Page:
Teachers often find themselves having to be in two places at once.
In fact, it was this very dilemma that inspired Emilia Carrillo, a foreign language teacher, to turn her style of teaching upside down.
Two years ago, while teaching in Ukraine, Emilia Carrillo faced the difficult task of simultaneously teaching two different levels of Spanish in two different classrooms. In fact, she often found herself running back and forth between the two—she literally had to be in two places at once.
This was a new challenge for a teacher whose career has taken her around the globe. For the past seven years, the native Colombian has been venturing out internationally to teach Spanish to children in many different countries. So far, she has taught Spanish in Belgium, Jordan, Ukraine, and, most recently, Uganda.
To solve the challenge she faced in Ukraine, Emilia discovered a technological tool—Jing—that today lies at the heart of the way she teaches her foreign language classes.
In the classroom, Emilia uses Jing almost every day, asking her students to record their presentations with it. By recording their own audio, students are able to practice their Spanish-speaking abilities and instantly hear how they are doing. Emilia then uses these recordings to assess the students’ progress and provide feedback that will help them improve their language skills.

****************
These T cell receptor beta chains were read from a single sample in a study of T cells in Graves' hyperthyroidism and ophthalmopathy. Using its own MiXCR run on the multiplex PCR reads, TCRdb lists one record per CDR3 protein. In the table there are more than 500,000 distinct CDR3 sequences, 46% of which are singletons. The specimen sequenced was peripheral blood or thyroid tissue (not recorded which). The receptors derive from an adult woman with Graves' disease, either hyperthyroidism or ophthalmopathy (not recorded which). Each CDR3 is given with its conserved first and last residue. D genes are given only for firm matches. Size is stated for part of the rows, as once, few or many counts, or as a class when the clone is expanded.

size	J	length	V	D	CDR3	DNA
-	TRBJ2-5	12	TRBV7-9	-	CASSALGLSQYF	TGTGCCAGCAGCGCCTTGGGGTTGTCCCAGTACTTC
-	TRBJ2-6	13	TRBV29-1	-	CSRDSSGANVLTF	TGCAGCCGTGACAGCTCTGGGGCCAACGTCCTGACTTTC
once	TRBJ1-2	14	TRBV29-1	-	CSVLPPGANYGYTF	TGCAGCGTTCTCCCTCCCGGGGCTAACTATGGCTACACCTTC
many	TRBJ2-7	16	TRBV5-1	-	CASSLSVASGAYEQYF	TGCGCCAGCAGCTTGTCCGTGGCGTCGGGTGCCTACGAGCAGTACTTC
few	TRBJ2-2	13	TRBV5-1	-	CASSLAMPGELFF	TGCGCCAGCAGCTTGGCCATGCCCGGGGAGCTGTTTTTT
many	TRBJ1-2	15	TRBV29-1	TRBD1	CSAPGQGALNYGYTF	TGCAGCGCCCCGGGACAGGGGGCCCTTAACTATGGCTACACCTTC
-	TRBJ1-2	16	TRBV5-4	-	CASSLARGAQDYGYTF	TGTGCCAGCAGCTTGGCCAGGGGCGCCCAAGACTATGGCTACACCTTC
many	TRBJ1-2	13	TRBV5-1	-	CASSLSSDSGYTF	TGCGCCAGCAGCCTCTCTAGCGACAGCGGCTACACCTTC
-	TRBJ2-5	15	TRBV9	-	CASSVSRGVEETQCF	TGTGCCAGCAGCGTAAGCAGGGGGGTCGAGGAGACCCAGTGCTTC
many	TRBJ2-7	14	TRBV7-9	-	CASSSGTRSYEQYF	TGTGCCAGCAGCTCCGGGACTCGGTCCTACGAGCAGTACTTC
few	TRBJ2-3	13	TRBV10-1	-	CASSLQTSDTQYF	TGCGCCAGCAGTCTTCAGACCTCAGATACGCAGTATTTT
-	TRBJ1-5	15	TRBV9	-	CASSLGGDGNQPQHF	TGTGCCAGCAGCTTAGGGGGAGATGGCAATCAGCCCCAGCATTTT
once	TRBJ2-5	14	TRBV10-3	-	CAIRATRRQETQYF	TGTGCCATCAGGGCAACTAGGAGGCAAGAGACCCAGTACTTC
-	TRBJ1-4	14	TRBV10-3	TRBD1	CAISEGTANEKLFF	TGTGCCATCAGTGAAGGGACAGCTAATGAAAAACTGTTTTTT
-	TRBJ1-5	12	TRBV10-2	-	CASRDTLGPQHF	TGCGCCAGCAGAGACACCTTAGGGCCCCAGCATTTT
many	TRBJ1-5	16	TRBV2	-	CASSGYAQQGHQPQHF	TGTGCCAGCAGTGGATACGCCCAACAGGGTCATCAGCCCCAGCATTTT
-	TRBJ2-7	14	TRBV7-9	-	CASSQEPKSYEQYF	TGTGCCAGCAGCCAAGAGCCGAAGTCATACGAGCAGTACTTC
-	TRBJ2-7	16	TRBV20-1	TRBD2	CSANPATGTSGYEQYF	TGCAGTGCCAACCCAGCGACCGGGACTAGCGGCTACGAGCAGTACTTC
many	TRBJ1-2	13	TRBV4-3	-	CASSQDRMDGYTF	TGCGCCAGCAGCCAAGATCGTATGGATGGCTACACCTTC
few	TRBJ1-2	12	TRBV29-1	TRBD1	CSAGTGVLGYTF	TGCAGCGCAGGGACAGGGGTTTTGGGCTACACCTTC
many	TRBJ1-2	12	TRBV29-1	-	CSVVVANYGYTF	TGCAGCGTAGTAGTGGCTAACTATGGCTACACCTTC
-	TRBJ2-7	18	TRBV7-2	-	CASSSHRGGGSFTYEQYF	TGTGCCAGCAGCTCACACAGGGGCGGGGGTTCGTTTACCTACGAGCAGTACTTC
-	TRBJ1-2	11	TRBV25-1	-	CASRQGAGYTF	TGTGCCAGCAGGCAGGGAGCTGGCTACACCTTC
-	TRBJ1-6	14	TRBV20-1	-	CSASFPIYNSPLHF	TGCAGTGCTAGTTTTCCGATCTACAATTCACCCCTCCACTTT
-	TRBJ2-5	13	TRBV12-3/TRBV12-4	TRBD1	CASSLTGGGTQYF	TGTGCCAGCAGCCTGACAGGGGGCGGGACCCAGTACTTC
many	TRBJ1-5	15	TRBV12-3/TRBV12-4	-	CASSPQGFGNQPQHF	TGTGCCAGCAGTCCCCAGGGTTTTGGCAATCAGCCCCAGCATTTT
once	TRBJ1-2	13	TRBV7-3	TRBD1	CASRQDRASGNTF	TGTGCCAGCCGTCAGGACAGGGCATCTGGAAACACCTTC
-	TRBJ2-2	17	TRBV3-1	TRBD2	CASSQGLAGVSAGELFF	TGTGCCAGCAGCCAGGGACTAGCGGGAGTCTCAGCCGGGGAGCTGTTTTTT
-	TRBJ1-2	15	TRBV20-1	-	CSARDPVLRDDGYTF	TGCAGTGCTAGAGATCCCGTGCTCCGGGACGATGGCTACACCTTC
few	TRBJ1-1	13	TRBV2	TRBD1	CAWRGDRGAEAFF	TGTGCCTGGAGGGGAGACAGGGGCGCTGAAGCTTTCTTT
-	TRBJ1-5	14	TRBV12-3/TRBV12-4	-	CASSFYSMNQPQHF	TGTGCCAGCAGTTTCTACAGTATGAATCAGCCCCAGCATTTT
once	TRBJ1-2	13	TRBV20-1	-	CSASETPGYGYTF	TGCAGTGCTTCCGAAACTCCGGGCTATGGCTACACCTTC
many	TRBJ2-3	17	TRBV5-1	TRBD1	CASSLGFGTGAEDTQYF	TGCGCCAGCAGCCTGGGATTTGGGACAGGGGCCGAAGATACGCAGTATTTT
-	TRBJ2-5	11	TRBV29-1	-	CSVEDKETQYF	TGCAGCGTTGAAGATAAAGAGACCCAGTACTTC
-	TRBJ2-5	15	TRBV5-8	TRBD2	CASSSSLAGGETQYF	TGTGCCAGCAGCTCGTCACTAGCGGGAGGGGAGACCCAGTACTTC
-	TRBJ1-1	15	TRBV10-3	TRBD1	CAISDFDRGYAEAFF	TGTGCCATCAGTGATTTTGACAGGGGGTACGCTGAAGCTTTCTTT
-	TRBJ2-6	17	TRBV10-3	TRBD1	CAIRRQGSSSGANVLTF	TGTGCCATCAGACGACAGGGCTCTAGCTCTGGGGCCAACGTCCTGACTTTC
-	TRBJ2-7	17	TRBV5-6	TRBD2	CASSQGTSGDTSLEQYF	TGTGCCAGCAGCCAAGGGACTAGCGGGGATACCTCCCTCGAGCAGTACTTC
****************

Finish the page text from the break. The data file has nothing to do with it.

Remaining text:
Not only does this technology help Emilia teach Spanish and engage her students, but using Jing also helps her with global projects. For example, through the power of Jing, her classroom in Uganda— which is comprised of students from Italy, South Africa, Uganda, the United States, India, and Belgium—is able to connect and collaborate with students from all over the world. Most recently, Emilia had her class create a story about a trip to a Spanish-speaking country and share it with a classroom in New York.
And there’s even more to Emilia’s story. Not only has she enhanced the skills of her students by remaining on the cutting edge of technology, she also shares her knowledge with others in the education field. Her websites and blogs are continually updated with information that other teachers from around the world can apply to their own classroom challenges. To learn more, visit her website, http://spanish4teachers.org/ or her technology blog, Foreign language begins with T, which includes great tips for teachers.
To learn more about how Emilia is flipping her classroom, read her blog, Reflipping the flipped.
You can also find her on Twitter, which she views as not only as a forum to hear what others are doing, but to learn. You can find her there at @spanish4teacher.